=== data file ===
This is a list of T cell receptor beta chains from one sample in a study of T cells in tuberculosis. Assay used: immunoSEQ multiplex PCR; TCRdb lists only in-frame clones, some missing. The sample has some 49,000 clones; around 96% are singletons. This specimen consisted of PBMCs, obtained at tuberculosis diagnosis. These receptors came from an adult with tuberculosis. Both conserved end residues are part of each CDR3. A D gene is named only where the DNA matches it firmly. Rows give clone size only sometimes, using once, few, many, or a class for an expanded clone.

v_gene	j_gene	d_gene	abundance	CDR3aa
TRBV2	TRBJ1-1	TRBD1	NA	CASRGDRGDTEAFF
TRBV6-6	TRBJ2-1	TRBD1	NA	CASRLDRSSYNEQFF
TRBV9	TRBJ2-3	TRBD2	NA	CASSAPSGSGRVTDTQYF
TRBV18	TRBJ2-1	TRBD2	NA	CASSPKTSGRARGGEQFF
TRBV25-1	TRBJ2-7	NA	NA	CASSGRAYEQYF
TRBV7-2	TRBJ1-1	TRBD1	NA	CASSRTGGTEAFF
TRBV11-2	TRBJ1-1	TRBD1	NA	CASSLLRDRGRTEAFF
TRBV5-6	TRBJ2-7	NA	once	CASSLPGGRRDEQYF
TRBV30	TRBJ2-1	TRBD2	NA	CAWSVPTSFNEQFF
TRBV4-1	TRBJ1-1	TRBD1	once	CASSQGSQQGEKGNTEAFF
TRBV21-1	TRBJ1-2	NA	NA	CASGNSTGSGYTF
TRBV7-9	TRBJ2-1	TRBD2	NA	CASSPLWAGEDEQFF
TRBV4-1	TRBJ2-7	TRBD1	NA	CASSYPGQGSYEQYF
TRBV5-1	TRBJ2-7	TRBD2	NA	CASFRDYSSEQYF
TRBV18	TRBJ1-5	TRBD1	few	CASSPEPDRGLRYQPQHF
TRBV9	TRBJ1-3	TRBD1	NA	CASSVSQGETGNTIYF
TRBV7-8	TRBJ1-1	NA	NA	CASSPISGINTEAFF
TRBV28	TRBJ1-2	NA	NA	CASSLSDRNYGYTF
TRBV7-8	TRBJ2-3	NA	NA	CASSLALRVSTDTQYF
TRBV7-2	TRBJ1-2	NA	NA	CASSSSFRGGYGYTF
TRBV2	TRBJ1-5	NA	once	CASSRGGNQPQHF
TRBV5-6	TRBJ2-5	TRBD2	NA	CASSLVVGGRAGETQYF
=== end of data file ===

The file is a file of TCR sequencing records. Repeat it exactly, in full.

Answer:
This is a list of T cell receptor beta chains from one sample in a study of T cells in tuberculosis. Assay used: immunoSEQ multiplex PCR; TCRdb lists only in-frame clones, some missing. The sample has some 49,000 clones; around 96% are singletons. This specimen consisted of PBMCs, obtained at tuberculosis diagnosis. These receptors came from an adult with tuberculosis. Both conserved end residues are part of each CDR3. A D gene is named only where the DNA matches it firmly. Rows give clone size only sometimes, using once, few, many, or a class for an expanded clone.

v_gene	j_gene	d_gene	abundance	CDR3aa
TRBV2	TRBJ1-1	TRBD1	NA	CASRGDRGDTEAFF
TRBV6-6	TRBJ2-1	TRBD1	NA	CASRLDRSSYNEQFF
TRBV9	TRBJ2-3	TRBD2	NA	CASSAPSGSGRVTDTQYF
TRBV18	TRBJ2-1	TRBD2	NA	CASSPKTSGRARGGEQFF
TRBV25-1	TRBJ2-7	NA	NA	CASSGRAYEQYF
TRBV7-2	TRBJ1-1	TRBD1	NA	CASSRTGGTEAFF
TRBV11-2	TRBJ1-1	TRBD1	NA	CASSLLRDRGRTEAFF
TRBV5-6	TRBJ2-7	NA	once	CASSLPGGRRDEQYF
TRBV30	TRBJ2-1	TRBD2	NA	CAWSVPTSFNEQFF
TRBV4-1	TRBJ1-1	TRBD1	once	CASSQGSQQGEKGNTEAFF
TRBV21-1	TRBJ1-2	NA	NA	CASGNSTGSGYTF
TRBV7-9	TRBJ2-1	TRBD2	NA	CASSPLWAGEDEQFF
TRBV4-1	TRBJ2-7	TRBD1	NA	CASSYPGQGSYEQYF
TRBV5-1	TRBJ2-7	TRBD2	NA	CASFRDYSSEQYF
TRBV18	TRBJ1-5	TRBD1	few	CASSPEPDRGLRYQPQHF
TRBV9	TRBJ1-3	TRBD1	NA	CASSVSQGETGNTIYF
TRBV7-8	TRBJ1-1	NA	NA	CASSPISGINTEAFF
TRBV28	TRBJ1-2	NA	NA	CASSLSDRNYGYTF
TRBV7-8	TRBJ2-3	NA	NA	CASSLALRVSTDTQYF
TRBV7-2	TRBJ1-2	NA	NA	CASSSSFRGGYGYTF
TRBV2	TRBJ1-5	NA	once	CASSRGGNQPQHF
TRBV5-6	TRBJ2-5	TRBD2	NA	CASSLVVGGRAGETQYF